Cost Effectiveness of Nasal Calcitonin in Postmenopausal Women: Use of Cochrane Collaboration Methods for Meta-Analysis Within Economic Evaluation
Source: PharmacoEconomics, Volume 19, Number 5, 2001 , pp. 565-575(11)
Publisher: Adis International
Objective: To assess the cost effectiveness of nasal calcitonin (Miacalcin) compared with no therapy, alendronate or etidronate in the treatment of postmenopausal women with previous osteoporotic fracture.
Design and setting: Meta-analysis followed by economic analysis.
Perspective: A Canadian provincial Ministry of Health.
Methods: The meta-analysis of randomised controlled clinical trials was based on the recommendations of the Cochrane Collaboration. Economic analysis was conducted within a Markov model using probabilities and costs derived from Canadian sources.
Results: The meta-analysis found evidence of the positive effect of both nasal calcitonin and alendronate in reducing the risks of hip, wrist and vertebral fractures in postmenopausal women. However, there was a lack of evidence of the effect of etidronate on hip and wrist fractures. For a 65-year-old woman, with 5 years' therapy, the incremental cost per quality-adjusted life-year (QALY) gained for nasal calcitonin was 46 500 Canadian dollars ($Can) compared with no therapy and $Can32 600 compared with etidronate (1998 values). Comparison with alendronate was highly sensitive to the inclusion of one specific trial.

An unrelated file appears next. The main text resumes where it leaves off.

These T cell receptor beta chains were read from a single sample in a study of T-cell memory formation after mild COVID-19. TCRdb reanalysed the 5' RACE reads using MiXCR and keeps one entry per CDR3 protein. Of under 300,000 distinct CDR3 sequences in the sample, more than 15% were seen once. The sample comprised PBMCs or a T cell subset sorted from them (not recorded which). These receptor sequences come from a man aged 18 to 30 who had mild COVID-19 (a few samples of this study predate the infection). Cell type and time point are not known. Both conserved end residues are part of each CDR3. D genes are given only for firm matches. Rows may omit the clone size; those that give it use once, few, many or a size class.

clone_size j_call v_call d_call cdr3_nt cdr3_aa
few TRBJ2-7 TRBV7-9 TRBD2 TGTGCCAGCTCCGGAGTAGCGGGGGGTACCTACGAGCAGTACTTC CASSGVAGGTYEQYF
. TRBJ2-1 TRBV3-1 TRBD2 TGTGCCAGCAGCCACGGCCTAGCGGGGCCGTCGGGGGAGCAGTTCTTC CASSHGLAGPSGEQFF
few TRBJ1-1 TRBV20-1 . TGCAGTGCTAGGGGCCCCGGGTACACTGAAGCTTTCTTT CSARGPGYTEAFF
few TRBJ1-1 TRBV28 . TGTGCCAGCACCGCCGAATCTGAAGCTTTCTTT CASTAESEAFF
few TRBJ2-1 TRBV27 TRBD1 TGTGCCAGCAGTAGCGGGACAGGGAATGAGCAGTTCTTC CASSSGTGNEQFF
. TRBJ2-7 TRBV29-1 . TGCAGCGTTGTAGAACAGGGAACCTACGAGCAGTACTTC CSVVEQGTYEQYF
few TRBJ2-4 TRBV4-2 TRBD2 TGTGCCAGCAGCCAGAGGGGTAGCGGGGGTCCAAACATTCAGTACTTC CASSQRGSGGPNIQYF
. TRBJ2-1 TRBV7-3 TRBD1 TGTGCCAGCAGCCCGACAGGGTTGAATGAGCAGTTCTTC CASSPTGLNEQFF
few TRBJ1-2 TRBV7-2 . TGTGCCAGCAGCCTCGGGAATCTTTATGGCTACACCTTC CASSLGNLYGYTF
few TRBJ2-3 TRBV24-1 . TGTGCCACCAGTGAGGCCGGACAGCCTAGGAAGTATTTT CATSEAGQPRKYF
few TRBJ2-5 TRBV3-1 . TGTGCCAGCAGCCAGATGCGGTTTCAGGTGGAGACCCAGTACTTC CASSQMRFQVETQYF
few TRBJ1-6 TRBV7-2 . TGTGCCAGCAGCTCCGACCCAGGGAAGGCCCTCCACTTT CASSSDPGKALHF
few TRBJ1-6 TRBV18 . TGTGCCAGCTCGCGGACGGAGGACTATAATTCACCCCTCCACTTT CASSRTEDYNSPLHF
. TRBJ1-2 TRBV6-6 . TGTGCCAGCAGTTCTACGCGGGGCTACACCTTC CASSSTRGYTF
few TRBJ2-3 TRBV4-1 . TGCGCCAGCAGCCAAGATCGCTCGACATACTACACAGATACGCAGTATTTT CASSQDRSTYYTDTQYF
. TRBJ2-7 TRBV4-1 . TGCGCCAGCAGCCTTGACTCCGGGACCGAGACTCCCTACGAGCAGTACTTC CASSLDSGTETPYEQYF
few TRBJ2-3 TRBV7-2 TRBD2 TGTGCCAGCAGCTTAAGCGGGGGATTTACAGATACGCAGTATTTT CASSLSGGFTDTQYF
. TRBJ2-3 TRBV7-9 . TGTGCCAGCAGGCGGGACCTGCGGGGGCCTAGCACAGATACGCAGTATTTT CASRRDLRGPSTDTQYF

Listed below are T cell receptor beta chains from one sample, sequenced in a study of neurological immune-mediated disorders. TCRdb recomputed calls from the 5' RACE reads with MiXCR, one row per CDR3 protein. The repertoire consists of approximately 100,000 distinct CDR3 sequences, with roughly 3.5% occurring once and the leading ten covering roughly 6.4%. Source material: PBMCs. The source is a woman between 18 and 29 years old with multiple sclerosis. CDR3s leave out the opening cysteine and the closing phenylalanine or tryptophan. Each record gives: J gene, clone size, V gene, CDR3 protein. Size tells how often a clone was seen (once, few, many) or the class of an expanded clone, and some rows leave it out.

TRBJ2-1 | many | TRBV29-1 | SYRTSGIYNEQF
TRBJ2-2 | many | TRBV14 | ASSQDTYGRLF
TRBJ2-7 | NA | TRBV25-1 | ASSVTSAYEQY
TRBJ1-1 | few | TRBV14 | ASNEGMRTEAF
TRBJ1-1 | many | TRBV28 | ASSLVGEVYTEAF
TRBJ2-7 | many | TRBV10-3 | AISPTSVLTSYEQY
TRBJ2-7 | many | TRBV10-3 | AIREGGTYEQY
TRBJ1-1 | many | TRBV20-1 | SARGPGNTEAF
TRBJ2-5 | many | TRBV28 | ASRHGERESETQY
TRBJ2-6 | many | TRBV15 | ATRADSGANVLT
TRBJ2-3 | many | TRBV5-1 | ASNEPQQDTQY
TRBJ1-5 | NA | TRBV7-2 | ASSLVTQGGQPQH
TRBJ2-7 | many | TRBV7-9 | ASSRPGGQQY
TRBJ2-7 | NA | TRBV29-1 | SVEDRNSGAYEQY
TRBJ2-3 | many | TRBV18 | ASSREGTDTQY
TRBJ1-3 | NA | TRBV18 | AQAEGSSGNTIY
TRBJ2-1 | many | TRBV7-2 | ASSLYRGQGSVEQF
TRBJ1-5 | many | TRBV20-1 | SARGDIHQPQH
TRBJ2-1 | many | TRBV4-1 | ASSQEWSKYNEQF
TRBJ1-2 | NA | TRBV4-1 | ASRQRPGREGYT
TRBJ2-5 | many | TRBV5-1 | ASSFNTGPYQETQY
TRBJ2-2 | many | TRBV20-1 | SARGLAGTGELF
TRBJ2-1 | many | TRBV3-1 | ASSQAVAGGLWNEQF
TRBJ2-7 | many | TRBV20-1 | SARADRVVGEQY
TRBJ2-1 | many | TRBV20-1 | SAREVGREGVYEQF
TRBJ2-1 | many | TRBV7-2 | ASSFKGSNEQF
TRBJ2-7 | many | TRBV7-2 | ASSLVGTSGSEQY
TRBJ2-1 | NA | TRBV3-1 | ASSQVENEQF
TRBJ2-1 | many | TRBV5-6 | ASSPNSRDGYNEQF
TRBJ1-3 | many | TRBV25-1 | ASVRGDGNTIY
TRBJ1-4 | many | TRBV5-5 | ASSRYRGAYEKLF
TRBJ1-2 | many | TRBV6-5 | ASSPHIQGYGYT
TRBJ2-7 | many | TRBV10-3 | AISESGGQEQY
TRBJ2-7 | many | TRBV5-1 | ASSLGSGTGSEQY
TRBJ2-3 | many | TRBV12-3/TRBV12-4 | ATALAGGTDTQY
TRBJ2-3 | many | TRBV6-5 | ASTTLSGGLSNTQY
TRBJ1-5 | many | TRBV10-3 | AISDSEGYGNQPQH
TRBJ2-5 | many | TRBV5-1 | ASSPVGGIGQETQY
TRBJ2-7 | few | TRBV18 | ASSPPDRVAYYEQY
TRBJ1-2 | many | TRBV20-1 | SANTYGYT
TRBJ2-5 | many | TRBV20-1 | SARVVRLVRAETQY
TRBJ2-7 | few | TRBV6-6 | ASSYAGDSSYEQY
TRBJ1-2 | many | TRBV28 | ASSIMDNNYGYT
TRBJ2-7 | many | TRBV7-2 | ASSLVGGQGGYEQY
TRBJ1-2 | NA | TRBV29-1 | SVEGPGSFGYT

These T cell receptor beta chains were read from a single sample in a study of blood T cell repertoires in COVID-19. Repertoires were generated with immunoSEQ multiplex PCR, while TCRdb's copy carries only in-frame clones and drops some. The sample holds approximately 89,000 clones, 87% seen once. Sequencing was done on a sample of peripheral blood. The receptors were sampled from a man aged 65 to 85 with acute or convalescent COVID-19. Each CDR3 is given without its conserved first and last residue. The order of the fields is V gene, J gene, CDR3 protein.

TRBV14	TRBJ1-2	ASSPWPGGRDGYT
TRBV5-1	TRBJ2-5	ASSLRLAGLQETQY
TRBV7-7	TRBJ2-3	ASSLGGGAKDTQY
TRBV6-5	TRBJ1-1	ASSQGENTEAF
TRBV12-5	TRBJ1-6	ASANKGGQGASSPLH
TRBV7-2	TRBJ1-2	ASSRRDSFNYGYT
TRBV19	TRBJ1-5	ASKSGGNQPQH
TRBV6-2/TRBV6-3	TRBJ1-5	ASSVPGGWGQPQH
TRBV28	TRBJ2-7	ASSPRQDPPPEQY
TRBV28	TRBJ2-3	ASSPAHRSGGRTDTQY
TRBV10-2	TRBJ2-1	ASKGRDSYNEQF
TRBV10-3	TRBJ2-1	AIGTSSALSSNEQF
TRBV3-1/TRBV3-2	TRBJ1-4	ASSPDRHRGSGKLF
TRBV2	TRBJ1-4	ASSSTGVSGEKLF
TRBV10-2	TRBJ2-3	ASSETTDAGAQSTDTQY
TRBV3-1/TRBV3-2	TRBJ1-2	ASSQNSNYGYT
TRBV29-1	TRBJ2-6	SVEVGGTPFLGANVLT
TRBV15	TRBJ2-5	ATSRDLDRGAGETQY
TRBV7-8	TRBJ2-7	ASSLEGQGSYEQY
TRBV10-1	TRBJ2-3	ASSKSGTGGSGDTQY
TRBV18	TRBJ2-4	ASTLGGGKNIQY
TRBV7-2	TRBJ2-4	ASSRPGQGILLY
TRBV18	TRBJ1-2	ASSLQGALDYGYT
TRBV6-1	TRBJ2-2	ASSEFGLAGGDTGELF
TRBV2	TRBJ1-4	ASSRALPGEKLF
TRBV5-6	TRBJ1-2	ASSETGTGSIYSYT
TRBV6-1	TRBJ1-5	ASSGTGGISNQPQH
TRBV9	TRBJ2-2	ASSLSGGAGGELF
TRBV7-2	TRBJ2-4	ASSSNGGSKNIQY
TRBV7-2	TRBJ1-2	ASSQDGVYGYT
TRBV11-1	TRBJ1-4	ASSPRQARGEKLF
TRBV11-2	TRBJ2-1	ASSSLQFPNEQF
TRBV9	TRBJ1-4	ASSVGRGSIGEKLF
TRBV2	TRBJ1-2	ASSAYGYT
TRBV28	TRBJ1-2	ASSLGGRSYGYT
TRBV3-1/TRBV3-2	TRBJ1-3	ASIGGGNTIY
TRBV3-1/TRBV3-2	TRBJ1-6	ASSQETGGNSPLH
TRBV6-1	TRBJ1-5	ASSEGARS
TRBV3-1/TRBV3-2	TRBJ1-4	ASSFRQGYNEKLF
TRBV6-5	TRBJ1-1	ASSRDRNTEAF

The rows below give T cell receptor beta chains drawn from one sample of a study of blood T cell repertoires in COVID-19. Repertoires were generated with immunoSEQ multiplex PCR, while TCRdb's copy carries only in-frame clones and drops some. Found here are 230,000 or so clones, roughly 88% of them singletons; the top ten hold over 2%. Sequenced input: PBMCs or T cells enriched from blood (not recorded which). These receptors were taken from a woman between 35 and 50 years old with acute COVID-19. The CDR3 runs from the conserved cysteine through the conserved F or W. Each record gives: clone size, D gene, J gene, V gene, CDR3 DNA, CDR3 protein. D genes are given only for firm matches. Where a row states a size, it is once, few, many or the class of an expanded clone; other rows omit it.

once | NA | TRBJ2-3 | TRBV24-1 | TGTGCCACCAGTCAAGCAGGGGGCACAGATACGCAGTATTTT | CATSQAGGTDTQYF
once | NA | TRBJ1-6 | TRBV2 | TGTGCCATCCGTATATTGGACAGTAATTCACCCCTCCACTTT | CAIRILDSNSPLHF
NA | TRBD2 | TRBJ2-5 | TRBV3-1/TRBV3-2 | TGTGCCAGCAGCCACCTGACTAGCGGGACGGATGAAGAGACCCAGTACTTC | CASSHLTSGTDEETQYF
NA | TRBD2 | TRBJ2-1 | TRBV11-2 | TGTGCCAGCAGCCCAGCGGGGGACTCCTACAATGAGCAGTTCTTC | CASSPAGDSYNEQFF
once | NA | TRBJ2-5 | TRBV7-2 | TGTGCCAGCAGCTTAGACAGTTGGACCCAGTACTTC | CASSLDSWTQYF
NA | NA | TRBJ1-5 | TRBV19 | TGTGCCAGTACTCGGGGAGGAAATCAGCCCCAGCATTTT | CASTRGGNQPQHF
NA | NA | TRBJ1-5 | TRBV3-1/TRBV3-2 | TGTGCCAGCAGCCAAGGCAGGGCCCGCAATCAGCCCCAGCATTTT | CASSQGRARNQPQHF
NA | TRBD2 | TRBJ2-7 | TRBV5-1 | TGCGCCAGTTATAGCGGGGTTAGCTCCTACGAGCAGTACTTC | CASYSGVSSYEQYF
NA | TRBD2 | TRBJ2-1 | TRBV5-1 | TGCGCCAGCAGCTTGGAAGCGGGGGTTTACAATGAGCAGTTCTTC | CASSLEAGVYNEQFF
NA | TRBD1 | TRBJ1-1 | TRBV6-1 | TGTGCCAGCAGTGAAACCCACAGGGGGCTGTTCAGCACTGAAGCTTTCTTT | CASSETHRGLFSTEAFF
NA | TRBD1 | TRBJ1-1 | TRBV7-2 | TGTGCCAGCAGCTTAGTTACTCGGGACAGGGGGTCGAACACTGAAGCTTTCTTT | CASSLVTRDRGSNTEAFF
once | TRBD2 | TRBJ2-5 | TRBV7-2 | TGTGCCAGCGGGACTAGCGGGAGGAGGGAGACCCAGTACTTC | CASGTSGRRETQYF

Conclusions: Given the results of the analysis, based on current evidence, nasal calcitonin can be considered at the margins of being cost effective when compared with no therapy. Compared with active therapy, nasal calcitonin can be considered more cost effective than etidronate, but its cost effectiveness versus alendronate is inconclusive.
Keywords: Alendronic acid, therapeutic use; Antihypercalcaemics, therapeutic use; Calcitonin, therapeutic use; Cost effectiveness; Etidronic acid, therapeutic use; Menopause; Meta analysis; Pharmacoeconomics; Postmenopausal osteoporosis, treatment
Document Type: Original article
Affiliations: 1: Clinical Epidemiology Unit, Loeb Health Research Institute, Ottawa Hospital, Ottawa, Ontario, Canada 2: Department of Medicine, University of Ottawa, Ottawa, Ontario, Canada 3: Department of Epidemiology and Community Medicine, University of Ottawa, Ottawa, Ontario, Canada 4: Health Priorities Research Group, University of California, Irvine, California, USA *
Publication date: 2001-01-01